Peter De Wint (1784 – 1849)

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Ruins of the Bishop’s Palace, Lincoln

Peter De Wint was an English landscape painter. His father was an English physician of Dutch extraction who had come to England from New York. De Wint was born at Hanley, Staffordshire and moved to London in 1802 where he was apprenticed to John Raphael Smith, the mezzotint engraver and portrait painter. He bought his freedom from Smith in 1806, on condition that he supply eighteen oil paintings over the next two years.

In 1806, he visited Lincoln for the first time with the painter of historical subjects, William Hilton, R.A., whose sister Harriet he married in 1810. De Wint and Hilton lived together in Broad Street, Golden Square, where John Varley also lived. Varley gave De Wint further lessons and introduced him to Dr. Monro, who ran an informal academy for young artists. De Wint first exhibited at the Royal Academy in 1807 and also at the Gallery of Associated Artists in Watercolours in 1808. In 1809, he entered the Royal Academy schools and was elected an Associate of the Old Watercolour Society in 1810. He was also made a full member the following year. By that time, as an established drawing master, he was spending his summers teaching well-to-do provincial families. In 1812, he became a member of the Society of Painters in Watercolors, where he exhibited largely for many years, as well as at the Academy.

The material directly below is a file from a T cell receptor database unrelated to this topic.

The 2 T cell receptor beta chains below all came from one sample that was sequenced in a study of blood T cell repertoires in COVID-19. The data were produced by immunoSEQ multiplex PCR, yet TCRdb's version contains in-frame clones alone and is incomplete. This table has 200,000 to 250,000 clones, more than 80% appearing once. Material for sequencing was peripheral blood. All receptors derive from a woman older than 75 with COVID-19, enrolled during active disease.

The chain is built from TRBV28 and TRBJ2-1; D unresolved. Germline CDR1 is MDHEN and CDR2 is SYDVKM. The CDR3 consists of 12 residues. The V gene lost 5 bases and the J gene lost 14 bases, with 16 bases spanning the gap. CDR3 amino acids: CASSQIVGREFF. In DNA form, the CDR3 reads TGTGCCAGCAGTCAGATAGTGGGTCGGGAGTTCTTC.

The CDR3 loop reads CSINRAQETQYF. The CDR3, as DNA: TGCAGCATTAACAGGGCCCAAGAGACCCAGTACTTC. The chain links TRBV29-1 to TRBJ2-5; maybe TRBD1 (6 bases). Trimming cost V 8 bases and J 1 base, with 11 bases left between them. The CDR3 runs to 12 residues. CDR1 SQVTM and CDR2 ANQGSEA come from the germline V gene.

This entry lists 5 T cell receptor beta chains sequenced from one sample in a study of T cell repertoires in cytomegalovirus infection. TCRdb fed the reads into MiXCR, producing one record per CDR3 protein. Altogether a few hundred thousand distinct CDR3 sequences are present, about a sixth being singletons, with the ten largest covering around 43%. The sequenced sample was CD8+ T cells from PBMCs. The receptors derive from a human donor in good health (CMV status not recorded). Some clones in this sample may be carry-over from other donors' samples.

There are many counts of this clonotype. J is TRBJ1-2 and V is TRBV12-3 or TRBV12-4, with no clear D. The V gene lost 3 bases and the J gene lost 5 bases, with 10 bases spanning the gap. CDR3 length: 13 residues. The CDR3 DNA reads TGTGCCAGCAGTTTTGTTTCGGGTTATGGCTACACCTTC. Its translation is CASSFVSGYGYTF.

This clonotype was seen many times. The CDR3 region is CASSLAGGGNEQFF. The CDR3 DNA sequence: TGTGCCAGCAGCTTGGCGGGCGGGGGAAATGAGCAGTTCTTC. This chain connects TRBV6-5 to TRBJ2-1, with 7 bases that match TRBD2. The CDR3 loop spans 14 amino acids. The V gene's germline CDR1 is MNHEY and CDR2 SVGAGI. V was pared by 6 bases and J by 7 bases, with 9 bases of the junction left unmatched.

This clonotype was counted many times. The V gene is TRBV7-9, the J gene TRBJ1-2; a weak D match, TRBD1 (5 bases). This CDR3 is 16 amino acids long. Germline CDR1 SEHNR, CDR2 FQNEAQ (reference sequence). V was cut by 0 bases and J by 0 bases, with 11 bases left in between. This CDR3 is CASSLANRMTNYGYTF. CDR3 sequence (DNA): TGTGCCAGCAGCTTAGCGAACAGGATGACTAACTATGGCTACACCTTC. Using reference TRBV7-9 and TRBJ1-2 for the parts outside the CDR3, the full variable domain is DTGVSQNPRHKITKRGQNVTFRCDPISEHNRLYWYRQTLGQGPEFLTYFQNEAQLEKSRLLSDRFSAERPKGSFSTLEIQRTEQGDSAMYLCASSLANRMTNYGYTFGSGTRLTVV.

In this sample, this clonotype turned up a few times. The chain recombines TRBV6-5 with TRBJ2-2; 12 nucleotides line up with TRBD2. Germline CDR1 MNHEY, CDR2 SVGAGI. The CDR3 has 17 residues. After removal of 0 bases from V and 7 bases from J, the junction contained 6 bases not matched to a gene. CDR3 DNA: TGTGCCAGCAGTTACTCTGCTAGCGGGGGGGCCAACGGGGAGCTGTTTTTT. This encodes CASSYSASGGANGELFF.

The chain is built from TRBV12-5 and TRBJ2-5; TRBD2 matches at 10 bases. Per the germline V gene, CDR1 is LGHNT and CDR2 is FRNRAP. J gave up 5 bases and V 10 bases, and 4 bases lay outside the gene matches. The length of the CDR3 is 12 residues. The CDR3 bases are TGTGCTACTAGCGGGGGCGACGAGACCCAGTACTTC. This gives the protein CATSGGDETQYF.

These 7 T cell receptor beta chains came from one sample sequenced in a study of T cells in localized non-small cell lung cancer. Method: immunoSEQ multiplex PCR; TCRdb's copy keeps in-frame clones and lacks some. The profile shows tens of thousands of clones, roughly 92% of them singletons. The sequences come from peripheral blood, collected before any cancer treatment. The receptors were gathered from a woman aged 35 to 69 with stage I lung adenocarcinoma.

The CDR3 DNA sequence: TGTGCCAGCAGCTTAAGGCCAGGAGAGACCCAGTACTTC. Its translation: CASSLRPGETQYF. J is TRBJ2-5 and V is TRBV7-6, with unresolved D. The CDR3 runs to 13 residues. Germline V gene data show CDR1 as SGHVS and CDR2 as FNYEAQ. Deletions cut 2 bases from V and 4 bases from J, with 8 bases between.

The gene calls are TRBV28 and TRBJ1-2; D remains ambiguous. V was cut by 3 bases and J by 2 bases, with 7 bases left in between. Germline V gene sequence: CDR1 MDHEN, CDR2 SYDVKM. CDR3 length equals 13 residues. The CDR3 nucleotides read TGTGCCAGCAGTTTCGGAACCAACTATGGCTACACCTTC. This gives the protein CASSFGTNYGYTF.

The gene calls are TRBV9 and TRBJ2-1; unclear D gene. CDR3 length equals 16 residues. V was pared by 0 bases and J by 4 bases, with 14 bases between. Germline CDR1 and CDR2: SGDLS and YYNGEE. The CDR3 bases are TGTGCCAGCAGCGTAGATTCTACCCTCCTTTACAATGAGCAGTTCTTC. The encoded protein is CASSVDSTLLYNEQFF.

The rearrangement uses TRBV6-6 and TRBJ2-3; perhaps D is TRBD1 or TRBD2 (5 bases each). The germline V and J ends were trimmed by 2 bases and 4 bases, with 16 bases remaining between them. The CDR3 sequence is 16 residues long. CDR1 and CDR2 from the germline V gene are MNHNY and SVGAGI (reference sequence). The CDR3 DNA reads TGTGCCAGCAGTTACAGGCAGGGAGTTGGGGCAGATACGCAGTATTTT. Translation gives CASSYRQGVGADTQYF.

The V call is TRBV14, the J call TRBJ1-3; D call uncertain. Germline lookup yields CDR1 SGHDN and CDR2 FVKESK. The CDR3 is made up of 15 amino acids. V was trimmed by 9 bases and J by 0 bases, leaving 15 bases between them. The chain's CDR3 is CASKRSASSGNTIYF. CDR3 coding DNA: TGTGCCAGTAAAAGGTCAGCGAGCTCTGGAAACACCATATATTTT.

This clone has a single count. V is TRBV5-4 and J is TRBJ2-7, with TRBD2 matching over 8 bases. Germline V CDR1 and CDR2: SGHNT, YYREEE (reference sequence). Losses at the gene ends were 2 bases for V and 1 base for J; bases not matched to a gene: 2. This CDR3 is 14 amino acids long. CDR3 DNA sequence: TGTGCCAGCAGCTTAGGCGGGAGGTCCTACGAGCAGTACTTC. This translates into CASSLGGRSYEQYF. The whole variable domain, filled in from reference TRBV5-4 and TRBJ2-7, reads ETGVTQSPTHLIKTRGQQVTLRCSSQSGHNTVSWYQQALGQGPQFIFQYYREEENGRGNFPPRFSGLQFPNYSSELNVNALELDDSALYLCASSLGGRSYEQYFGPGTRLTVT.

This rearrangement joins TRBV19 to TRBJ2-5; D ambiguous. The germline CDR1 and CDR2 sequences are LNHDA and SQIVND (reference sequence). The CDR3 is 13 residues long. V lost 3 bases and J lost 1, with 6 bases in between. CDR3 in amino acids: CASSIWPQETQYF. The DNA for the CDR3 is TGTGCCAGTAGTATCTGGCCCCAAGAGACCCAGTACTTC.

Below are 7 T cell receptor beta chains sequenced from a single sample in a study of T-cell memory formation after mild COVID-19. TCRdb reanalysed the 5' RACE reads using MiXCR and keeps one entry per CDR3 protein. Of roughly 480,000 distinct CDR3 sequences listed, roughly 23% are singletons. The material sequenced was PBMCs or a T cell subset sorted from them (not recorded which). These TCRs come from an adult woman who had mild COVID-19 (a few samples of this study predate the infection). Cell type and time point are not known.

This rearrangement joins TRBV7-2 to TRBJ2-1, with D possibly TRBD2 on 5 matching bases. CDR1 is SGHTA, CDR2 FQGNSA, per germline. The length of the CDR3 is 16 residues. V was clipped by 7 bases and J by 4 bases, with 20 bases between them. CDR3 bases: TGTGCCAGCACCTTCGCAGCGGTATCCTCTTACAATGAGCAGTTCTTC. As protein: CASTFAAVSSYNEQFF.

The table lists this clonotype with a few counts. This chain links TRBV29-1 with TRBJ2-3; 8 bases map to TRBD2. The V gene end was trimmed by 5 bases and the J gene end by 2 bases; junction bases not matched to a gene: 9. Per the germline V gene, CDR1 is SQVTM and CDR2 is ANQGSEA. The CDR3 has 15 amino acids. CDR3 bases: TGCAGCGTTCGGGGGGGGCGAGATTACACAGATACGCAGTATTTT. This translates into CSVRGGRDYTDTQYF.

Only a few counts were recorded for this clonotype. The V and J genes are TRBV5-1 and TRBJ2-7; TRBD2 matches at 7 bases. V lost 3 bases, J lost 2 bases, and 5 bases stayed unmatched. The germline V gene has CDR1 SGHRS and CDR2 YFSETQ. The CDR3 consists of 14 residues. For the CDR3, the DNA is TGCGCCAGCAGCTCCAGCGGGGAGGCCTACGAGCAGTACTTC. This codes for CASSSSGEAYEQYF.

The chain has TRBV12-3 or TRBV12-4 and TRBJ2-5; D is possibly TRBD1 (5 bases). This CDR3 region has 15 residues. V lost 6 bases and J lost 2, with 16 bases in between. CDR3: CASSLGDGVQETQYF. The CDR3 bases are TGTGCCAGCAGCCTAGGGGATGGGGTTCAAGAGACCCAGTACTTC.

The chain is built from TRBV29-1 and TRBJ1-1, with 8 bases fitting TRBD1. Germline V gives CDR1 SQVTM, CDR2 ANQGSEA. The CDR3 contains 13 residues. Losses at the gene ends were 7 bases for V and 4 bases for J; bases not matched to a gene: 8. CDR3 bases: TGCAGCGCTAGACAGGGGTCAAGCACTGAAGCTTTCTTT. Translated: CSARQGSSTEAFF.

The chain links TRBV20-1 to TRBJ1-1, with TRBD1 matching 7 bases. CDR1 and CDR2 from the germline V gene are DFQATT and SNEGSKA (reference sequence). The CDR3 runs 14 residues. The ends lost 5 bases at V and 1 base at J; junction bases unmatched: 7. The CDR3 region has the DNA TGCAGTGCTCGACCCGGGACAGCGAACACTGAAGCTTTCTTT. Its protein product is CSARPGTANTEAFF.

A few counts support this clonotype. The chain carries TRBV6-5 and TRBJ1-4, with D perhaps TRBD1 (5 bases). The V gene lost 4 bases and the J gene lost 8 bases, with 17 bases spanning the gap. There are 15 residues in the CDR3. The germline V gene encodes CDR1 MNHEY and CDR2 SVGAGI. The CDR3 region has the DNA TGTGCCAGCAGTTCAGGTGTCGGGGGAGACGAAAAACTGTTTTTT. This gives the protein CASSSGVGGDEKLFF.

A Cornfield, 1815

De Wint’s life was devoted to art, and he painted admirably in oils and ranks as one of the chief English watercolorists. “No artist”, asserted Alfred William Rich, “ever came nearer painting a perfect picture than did Peter De Wint”. A number of his pictures are in the National Gallery, the Victoria and Albert Museum and The Collection, Lincoln. He frequently visited his wife’s home city of Lincoln, and many of his panoramic landscapes and haymaking scenes are set in Lincolnshire. He occasionally toured in Wales and in 1828, traveled to Normandy. He died in London.


Drury Lane, Lincoln


St. Albans, Watercolor, 9 ¾ x 14 ½, Private Collection


Llandaff, c.1848, Watercolor, 32.7 x 49.5 cm, Agnew’s Gallery


River Scene at Sunset, c. 1810, Oil paint on paper mounted onto cardboard, 307 x 460 mm, Tate Collection


View on the Thames, Date unknown, Watercolor on paper, 152 x 419 mm, Tate Gallery


Distant View of Nottingham, Date not known, Watercolor on paper, 140 x 587 mm, Tate Gallery


A Copse in an Open Landscape, Watercolor and Body color, 15.3 x 17.8 cm


A Cornfield, 1815, Oil on Canvas, Victoria and Albert Museum


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